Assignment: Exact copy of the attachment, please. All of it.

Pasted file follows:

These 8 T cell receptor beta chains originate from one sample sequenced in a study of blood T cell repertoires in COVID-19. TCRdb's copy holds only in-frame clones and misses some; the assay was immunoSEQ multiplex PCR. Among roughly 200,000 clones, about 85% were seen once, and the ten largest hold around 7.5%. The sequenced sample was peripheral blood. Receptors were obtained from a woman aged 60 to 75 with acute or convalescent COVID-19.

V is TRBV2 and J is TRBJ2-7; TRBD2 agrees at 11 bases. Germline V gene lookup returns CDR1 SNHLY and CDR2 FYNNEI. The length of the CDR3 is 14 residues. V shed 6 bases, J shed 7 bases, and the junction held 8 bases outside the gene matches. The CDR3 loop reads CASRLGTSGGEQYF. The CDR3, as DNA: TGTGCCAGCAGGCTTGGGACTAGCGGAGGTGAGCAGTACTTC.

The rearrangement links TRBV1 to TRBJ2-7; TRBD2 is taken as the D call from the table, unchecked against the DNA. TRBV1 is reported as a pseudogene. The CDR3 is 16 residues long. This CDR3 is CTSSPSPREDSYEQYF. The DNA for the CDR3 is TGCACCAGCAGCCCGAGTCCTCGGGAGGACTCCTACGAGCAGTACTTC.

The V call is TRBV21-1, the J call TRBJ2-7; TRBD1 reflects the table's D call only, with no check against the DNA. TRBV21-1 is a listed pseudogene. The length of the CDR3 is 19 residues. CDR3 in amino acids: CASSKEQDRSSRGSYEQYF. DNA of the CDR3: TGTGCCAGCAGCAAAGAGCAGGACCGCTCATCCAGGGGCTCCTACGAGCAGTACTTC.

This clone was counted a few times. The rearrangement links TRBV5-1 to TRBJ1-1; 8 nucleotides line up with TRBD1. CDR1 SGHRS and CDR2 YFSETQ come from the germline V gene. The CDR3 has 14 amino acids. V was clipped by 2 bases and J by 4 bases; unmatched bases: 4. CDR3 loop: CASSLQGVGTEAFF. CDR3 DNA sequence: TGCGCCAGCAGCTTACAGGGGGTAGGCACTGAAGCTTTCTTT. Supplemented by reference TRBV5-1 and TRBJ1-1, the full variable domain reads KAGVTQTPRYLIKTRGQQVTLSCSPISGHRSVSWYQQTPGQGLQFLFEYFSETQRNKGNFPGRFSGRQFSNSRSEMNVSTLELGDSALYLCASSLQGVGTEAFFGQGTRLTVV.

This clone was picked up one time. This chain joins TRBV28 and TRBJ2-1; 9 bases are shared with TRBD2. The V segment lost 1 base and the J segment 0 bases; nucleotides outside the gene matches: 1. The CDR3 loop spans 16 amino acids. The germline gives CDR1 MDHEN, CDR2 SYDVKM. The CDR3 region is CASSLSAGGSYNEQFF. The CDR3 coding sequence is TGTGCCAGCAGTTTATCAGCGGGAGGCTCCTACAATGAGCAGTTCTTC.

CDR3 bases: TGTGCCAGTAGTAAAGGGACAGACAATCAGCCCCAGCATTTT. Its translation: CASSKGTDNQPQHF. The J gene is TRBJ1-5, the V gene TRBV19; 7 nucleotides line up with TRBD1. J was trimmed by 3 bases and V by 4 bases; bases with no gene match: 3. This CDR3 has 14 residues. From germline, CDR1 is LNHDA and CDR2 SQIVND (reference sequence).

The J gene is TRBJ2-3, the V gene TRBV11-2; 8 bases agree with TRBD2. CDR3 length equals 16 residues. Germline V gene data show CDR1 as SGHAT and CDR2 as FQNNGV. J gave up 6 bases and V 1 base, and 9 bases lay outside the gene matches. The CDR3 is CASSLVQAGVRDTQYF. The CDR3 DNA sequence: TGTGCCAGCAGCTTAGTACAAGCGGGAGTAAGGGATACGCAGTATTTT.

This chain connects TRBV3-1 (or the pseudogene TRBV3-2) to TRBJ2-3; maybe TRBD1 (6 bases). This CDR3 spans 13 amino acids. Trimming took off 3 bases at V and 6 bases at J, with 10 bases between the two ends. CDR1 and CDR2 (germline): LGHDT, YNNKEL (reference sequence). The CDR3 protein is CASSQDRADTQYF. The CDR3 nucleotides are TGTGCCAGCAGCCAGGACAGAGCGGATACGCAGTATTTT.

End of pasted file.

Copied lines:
These 8 T cell receptor beta chains originate from one sample sequenced in a study of blood T cell repertoires in COVID-19. TCRdb's copy holds only in-frame clones and misses some; the assay was immunoSEQ multiplex PCR. Among roughly 200,000 clones, about 85% were seen once, and the ten largest hold around 7.5%. The sequenced sample was peripheral blood. Receptors were obtained from a woman aged 60 to 75 with acute or convalescent COVID-19.

V is TRBV2 and J is TRBJ2-7; TRBD2 agrees at 11 bases. Germline V gene lookup returns CDR1 SNHLY and CDR2 FYNNEI. The length of the CDR3 is 14 residues. V shed 6 bases, J shed 7 bases, and the junction held 8 bases outside the gene matches. The CDR3 loop reads CASRLGTSGGEQYF. The CDR3, as DNA: TGTGCCAGCAGGCTTGGGACTAGCGGAGGTGAGCAGTACTTC.

The rearrangement links TRBV1 to TRBJ2-7; TRBD2 is taken as the D call from the table, unchecked against the DNA. TRBV1 is reported as a pseudogene. The CDR3 is 16 residues long. This CDR3 is CTSSPSPREDSYEQYF. The DNA for the CDR3 is TGCACCAGCAGCCCGAGTCCTCGGGAGGACTCCTACGAGCAGTACTTC.

The V call is TRBV21-1, the J call TRBJ2-7; TRBD1 reflects the table's D call only, with no check against the DNA. TRBV21-1 is a listed pseudogene. The length of the CDR3 is 19 residues. CDR3 in amino acids: CASSKEQDRSSRGSYEQYF. DNA of the CDR3: TGTGCCAGCAGCAAAGAGCAGGACCGCTCATCCAGGGGCTCCTACGAGCAGTACTTC.

This clone was counted a few times. The rearrangement links TRBV5-1 to TRBJ1-1; 8 nucleotides line up with TRBD1. CDR1 SGHRS and CDR2 YFSETQ come from the germline V gene. The CDR3 has 14 amino acids. V was clipped by 2 bases and J by 4 bases; unmatched bases: 4. CDR3 loop: CASSLQGVGTEAFF. CDR3 DNA sequence: TGCGCCAGCAGCTTACAGGGGGTAGGCACTGAAGCTTTCTTT. Supplemented by reference TRBV5-1 and TRBJ1-1, the full variable domain reads KAGVTQTPRYLIKTRGQQVTLSCSPISGHRSVSWYQQTPGQGLQFLFEYFSETQRNKGNFPGRFSGRQFSNSRSEMNVSTLELGDSALYLCASSLQGVGTEAFFGQGTRLTVV.

This clone was picked up one time. This chain joins TRBV28 and TRBJ2-1; 9 bases are shared with TRBD2. The V segment lost 1 base and the J segment 0 bases; nucleotides outside the gene matches: 1. The CDR3 loop spans 16 amino acids. The germline gives CDR1 MDHEN, CDR2 SYDVKM. The CDR3 region is CASSLSAGGSYNEQFF. The CDR3 coding sequence is TGTGCCAGCAGTTTATCAGCGGGAGGCTCCTACAATGAGCAGTTCTTC.

CDR3 bases: TGTGCCAGTAGTAAAGGGACAGACAATCAGCCCCAGCATTTT. Its translation: CASSKGTDNQPQHF. The J gene is TRBJ1-5, the V gene TRBV19; 7 nucleotides line up with TRBD1. J was trimmed by 3 bases and V by 4 bases; bases with no gene match: 3. This CDR3 has 14 residues. From germline, CDR1 is LNHDA and CDR2 SQIVND (reference sequence).

The J gene is TRBJ2-3, the V gene TRBV11-2; 8 bases agree with TRBD2. CDR3 length equals 16 residues. Germline V gene data show CDR1 as SGHAT and CDR2 as FQNNGV. J gave up 6 bases and V 1 base, and 9 bases lay outside the gene matches. The CDR3 is CASSLVQAGVRDTQYF. The CDR3 DNA sequence: TGTGCCAGCAGCTTAGTACAAGCGGGAGTAAGGGATACGCAGTATTTT.

This chain connects TRBV3-1 (or the pseudogene TRBV3-2) to TRBJ2-3; maybe TRBD1 (6 bases). This CDR3 spans 13 amino acids. Trimming took off 3 bases at V and 6 bases at J, with 10 bases between the two ends. CDR1 and CDR2 (germline): LGHDT, YNNKEL (reference sequence). The CDR3 protein is CASSQDRADTQYF. The CDR3 nucleotides are TGTGCCAGCAGCCAGGACAGAGCGGATACGCAGTATTTT.